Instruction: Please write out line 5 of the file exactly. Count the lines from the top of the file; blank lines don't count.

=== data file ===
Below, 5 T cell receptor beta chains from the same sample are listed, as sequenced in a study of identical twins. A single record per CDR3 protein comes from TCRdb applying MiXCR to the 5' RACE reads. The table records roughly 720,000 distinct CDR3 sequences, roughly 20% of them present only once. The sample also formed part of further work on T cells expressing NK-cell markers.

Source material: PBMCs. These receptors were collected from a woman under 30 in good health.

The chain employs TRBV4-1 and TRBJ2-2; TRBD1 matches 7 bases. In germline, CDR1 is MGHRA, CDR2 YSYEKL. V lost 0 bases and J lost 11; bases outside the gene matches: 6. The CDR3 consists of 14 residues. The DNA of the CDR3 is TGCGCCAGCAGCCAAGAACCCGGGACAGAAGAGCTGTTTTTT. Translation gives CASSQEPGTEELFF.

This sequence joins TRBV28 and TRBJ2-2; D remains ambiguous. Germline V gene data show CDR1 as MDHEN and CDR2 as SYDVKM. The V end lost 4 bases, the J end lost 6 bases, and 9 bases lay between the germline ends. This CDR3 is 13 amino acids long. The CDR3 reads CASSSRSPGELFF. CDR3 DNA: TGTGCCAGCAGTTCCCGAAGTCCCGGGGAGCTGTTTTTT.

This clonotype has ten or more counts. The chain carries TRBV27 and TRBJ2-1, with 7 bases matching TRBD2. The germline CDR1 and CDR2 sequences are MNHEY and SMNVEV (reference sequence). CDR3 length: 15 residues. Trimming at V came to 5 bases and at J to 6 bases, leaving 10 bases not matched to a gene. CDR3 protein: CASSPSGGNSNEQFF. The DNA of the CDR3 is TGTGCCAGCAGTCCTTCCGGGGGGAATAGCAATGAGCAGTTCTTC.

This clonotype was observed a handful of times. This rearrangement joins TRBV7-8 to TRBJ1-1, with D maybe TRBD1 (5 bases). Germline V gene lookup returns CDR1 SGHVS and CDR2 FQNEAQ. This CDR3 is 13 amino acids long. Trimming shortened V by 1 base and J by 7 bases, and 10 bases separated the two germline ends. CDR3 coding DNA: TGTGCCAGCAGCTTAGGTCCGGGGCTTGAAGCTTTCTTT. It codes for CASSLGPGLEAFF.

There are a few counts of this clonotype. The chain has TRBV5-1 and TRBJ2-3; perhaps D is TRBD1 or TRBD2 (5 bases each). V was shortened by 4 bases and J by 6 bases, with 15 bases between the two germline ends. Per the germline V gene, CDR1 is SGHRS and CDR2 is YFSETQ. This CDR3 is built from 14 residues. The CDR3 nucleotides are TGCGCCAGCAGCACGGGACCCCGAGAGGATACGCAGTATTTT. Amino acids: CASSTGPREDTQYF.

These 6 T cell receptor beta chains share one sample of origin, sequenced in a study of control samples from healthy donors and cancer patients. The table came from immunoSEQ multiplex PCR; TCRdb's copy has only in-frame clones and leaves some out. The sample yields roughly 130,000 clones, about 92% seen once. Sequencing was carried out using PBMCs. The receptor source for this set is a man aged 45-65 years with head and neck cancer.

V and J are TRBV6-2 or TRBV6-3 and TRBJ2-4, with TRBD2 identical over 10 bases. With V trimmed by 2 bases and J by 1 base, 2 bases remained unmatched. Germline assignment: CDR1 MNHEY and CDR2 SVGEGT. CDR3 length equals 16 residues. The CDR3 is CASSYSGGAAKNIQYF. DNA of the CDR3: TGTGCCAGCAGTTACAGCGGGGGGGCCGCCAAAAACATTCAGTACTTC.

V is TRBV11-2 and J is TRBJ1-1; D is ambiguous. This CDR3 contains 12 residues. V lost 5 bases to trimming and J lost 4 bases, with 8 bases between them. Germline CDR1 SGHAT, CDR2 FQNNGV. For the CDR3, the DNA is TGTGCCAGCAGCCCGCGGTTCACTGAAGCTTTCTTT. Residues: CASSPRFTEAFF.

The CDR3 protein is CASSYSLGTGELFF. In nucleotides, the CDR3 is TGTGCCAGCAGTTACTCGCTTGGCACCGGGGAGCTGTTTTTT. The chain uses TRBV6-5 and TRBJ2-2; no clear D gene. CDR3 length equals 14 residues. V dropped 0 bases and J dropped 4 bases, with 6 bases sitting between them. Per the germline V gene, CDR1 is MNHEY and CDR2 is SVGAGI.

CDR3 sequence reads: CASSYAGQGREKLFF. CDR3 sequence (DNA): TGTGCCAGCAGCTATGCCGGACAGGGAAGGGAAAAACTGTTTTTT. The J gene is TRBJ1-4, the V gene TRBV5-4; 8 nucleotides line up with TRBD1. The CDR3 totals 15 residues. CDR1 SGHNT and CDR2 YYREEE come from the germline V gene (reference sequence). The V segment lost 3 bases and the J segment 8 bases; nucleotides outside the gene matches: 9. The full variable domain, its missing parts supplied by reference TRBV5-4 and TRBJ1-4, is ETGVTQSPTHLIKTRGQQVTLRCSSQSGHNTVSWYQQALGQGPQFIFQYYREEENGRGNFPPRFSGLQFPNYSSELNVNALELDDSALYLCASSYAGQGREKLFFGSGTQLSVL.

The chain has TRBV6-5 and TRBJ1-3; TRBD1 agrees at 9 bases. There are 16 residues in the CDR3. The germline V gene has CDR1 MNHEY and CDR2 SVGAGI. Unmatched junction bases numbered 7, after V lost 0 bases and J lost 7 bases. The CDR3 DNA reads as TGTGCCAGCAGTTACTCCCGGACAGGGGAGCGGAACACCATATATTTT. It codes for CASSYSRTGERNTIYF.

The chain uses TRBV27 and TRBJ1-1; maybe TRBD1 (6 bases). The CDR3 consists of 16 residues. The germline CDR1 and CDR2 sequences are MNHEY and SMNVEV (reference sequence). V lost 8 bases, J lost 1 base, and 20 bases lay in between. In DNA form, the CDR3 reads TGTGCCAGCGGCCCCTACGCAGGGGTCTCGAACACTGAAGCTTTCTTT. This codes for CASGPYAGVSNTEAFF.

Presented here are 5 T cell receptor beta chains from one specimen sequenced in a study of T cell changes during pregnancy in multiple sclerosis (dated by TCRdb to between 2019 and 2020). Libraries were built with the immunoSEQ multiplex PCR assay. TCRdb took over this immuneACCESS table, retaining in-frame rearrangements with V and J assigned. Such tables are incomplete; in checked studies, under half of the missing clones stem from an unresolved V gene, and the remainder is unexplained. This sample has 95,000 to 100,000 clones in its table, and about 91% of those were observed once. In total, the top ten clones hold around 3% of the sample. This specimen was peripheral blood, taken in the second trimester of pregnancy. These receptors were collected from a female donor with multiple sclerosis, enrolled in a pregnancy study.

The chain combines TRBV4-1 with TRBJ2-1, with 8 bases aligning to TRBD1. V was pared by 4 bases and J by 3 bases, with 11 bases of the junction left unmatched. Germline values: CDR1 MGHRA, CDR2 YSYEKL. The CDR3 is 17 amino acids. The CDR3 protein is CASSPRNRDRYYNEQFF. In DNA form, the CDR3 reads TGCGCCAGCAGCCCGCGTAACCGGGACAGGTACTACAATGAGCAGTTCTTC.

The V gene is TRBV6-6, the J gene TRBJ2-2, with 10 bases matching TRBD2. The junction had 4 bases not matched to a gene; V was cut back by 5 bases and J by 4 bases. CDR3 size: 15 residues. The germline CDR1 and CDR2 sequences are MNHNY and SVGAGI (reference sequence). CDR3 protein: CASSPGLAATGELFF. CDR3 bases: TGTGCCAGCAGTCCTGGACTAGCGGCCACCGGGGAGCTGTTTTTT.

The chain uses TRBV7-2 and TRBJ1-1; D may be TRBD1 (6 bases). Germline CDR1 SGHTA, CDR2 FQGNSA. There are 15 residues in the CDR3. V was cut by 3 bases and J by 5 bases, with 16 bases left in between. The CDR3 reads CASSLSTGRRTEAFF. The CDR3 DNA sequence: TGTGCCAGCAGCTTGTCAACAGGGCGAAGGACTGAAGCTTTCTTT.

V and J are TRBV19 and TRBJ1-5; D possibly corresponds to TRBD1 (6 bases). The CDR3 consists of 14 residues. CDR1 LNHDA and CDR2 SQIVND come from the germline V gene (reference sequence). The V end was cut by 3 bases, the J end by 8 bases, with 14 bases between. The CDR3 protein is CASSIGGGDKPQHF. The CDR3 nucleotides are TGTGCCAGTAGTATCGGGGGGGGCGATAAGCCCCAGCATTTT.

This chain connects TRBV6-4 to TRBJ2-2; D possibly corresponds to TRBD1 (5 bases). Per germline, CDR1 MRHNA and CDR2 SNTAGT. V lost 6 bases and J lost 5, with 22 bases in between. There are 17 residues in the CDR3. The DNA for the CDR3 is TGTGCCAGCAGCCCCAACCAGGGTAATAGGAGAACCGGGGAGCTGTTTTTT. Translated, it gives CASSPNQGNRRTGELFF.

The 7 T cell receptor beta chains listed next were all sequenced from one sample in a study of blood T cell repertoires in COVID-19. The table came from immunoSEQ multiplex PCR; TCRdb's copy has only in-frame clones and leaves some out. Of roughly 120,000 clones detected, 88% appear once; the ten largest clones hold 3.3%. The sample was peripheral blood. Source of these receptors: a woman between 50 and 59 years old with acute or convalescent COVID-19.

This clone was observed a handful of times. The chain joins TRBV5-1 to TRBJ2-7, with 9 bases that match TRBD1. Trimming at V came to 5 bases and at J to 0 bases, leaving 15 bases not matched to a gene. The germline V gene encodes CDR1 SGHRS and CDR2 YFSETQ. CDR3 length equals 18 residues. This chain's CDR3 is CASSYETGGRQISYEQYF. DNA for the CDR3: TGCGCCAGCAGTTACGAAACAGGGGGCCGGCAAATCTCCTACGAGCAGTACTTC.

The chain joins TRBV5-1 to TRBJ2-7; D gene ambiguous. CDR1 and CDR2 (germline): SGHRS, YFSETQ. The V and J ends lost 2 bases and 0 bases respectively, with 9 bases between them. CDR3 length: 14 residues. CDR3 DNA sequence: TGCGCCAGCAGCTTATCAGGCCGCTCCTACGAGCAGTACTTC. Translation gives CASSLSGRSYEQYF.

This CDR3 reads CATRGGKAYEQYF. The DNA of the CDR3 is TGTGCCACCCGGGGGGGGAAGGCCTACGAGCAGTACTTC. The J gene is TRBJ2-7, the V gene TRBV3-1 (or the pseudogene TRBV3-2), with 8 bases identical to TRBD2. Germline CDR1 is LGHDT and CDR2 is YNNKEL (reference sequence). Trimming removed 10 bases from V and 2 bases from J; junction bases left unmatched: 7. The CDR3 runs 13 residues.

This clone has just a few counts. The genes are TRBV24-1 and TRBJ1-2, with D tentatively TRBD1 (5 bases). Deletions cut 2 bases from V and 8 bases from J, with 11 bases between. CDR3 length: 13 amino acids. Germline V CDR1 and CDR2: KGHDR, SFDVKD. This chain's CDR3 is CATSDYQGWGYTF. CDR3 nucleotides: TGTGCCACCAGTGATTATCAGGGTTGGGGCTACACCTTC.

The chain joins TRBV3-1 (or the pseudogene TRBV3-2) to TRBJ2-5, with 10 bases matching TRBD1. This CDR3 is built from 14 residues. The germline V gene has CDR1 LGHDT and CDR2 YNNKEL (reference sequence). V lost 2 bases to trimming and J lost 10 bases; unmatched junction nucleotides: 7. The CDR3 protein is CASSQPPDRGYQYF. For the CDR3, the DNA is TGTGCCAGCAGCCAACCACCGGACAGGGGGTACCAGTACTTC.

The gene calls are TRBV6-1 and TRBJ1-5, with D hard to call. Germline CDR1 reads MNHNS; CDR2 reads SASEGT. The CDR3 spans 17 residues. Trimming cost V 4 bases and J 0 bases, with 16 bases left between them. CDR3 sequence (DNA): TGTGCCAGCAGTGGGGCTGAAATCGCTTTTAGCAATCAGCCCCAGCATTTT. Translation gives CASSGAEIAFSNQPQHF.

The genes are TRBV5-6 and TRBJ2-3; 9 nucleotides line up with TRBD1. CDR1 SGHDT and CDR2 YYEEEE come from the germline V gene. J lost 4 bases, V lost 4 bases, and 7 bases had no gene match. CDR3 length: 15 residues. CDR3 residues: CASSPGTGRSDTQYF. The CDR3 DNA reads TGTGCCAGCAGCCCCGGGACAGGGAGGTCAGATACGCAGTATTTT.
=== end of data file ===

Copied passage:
This clonotype has ten or more counts. The chain carries TRBV27 and TRBJ2-1, with 7 bases matching TRBD2. The germline CDR1 and CDR2 sequences are MNHEY and SMNVEV (reference sequence). CDR3 length: 15 residues. Trimming at V came to 5 bases and at J to 6 bases, leaving 10 bases not matched to a gene. CDR3 protein: CASSPSGGNSNEQFF. The DNA of the CDR3 is TGTGCCAGCAGTCCTTCCGGGGGGAATAGCAATGAGCAGTTCTTC.